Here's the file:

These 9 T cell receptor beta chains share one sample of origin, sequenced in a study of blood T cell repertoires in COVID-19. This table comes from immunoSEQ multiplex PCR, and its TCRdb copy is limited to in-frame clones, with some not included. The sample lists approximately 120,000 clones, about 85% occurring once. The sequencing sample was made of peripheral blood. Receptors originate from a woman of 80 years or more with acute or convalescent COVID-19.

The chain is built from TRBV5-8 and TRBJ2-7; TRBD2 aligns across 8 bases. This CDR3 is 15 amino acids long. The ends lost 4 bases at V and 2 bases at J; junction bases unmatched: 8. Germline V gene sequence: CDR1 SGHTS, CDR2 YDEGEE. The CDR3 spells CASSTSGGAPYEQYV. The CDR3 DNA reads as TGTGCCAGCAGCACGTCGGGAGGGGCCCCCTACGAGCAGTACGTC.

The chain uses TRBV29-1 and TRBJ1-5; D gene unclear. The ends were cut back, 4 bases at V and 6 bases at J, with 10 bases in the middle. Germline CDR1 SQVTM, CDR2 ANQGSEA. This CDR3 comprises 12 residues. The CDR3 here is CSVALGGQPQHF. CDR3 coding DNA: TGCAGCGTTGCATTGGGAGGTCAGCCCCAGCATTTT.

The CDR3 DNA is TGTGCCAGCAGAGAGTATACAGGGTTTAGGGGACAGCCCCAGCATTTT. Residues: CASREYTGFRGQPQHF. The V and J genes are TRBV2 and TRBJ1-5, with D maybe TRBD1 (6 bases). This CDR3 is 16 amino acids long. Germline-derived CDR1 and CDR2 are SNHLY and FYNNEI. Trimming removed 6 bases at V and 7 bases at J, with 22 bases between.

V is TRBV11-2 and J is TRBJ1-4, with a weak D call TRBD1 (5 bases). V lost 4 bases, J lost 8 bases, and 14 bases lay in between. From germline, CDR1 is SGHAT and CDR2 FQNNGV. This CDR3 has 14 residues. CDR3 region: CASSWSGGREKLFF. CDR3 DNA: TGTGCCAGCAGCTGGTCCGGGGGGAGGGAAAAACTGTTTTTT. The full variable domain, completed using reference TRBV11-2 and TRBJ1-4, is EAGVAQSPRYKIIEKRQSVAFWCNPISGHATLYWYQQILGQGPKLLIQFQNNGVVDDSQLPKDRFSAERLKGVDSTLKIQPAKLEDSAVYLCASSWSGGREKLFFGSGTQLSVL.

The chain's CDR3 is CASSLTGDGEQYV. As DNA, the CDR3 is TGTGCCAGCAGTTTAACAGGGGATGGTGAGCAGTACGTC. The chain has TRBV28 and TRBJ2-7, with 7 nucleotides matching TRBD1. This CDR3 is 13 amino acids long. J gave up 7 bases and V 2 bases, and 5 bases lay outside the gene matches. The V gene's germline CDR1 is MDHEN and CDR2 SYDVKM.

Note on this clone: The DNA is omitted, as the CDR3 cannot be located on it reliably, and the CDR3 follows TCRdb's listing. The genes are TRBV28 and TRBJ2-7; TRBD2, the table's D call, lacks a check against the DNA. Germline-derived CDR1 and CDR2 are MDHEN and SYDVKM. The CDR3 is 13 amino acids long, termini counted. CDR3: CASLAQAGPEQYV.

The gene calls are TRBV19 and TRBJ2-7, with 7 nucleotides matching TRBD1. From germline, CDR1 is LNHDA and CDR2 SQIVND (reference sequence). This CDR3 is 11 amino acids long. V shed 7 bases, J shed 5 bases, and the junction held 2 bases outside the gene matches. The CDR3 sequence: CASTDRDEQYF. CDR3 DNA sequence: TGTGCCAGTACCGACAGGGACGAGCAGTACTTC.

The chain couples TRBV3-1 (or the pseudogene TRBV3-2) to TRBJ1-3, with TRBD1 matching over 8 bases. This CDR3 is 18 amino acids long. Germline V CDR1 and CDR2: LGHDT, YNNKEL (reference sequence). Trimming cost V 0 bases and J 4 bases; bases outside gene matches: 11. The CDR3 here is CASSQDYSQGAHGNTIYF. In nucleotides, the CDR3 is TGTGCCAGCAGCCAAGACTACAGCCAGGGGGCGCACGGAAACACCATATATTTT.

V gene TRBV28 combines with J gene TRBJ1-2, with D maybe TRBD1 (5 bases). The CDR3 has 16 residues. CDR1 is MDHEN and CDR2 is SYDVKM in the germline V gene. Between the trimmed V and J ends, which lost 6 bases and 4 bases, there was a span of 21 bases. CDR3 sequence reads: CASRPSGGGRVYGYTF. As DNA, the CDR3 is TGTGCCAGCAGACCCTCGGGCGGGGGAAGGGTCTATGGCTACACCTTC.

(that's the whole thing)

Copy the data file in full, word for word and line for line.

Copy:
These 9 T cell receptor beta chains share one sample of origin, sequenced in a study of blood T cell repertoires in COVID-19. This table comes from immunoSEQ multiplex PCR, and its TCRdb copy is limited to in-frame clones, with some not included. The sample lists approximately 120,000 clones, about 85% occurring once. The sequencing sample was made of peripheral blood. Receptors originate from a woman of 80 years or more with acute or convalescent COVID-19.

The chain is built from TRBV5-8 and TRBJ2-7; TRBD2 aligns across 8 bases. This CDR3 is 15 amino acids long. The ends lost 4 bases at V and 2 bases at J; junction bases unmatched: 8. Germline V gene sequence: CDR1 SGHTS, CDR2 YDEGEE. The CDR3 spells CASSTSGGAPYEQYV. The CDR3 DNA reads as TGTGCCAGCAGCACGTCGGGAGGGGCCCCCTACGAGCAGTACGTC.

The chain uses TRBV29-1 and TRBJ1-5; D gene unclear. The ends were cut back, 4 bases at V and 6 bases at J, with 10 bases in the middle. Germline CDR1 SQVTM, CDR2 ANQGSEA. This CDR3 comprises 12 residues. The CDR3 here is CSVALGGQPQHF. CDR3 coding DNA: TGCAGCGTTGCATTGGGAGGTCAGCCCCAGCATTTT.

The CDR3 DNA is TGTGCCAGCAGAGAGTATACAGGGTTTAGGGGACAGCCCCAGCATTTT. Residues: CASREYTGFRGQPQHF. The V and J genes are TRBV2 and TRBJ1-5, with D maybe TRBD1 (6 bases). This CDR3 is 16 amino acids long. Germline-derived CDR1 and CDR2 are SNHLY and FYNNEI. Trimming removed 6 bases at V and 7 bases at J, with 22 bases between.

V is TRBV11-2 and J is TRBJ1-4, with a weak D call TRBD1 (5 bases). V lost 4 bases, J lost 8 bases, and 14 bases lay in between. From germline, CDR1 is SGHAT and CDR2 FQNNGV. This CDR3 has 14 residues. CDR3 region: CASSWSGGREKLFF. CDR3 DNA: TGTGCCAGCAGCTGGTCCGGGGGGAGGGAAAAACTGTTTTTT. The full variable domain, completed using reference TRBV11-2 and TRBJ1-4, is EAGVAQSPRYKIIEKRQSVAFWCNPISGHATLYWYQQILGQGPKLLIQFQNNGVVDDSQLPKDRFSAERLKGVDSTLKIQPAKLEDSAVYLCASSWSGGREKLFFGSGTQLSVL.

The chain's CDR3 is CASSLTGDGEQYV. As DNA, the CDR3 is TGTGCCAGCAGTTTAACAGGGGATGGTGAGCAGTACGTC. The chain has TRBV28 and TRBJ2-7, with 7 nucleotides matching TRBD1. This CDR3 is 13 amino acids long. J gave up 7 bases and V 2 bases, and 5 bases lay outside the gene matches. The V gene's germline CDR1 is MDHEN and CDR2 SYDVKM.

Note on this clone: The DNA is omitted, as the CDR3 cannot be located on it reliably, and the CDR3 follows TCRdb's listing. The genes are TRBV28 and TRBJ2-7; TRBD2, the table's D call, lacks a check against the DNA. Germline-derived CDR1 and CDR2 are MDHEN and SYDVKM. The CDR3 is 13 amino acids long, termini counted. CDR3: CASLAQAGPEQYV.

The gene calls are TRBV19 and TRBJ2-7, with 7 nucleotides matching TRBD1. From germline, CDR1 is LNHDA and CDR2 SQIVND (reference sequence). This CDR3 is 11 amino acids long. V shed 7 bases, J shed 5 bases, and the junction held 2 bases outside the gene matches. The CDR3 sequence: CASTDRDEQYF. CDR3 DNA sequence: TGTGCCAGTACCGACAGGGACGAGCAGTACTTC.

The chain couples TRBV3-1 (or the pseudogene TRBV3-2) to TRBJ1-3, with TRBD1 matching over 8 bases. This CDR3 is 18 amino acids long. Germline V CDR1 and CDR2: LGHDT, YNNKEL (reference sequence). Trimming cost V 0 bases and J 4 bases; bases outside gene matches: 11. The CDR3 here is CASSQDYSQGAHGNTIYF. In nucleotides, the CDR3 is TGTGCCAGCAGCCAAGACTACAGCCAGGGGGCGCACGGAAACACCATATATTTT.

V gene TRBV28 combines with J gene TRBJ1-2, with D maybe TRBD1 (5 bases). The CDR3 has 16 residues. CDR1 is MDHEN and CDR2 is SYDVKM in the germline V gene. Between the trimmed V and J ends, which lost 6 bases and 4 bases, there was a span of 21 bases. CDR3 sequence reads: CASRPSGGGRVYGYTF. As DNA, the CDR3 is TGTGCCAGCAGACCCTCGGGCGGGGGAAGGGTCTATGGCTACACCTTC.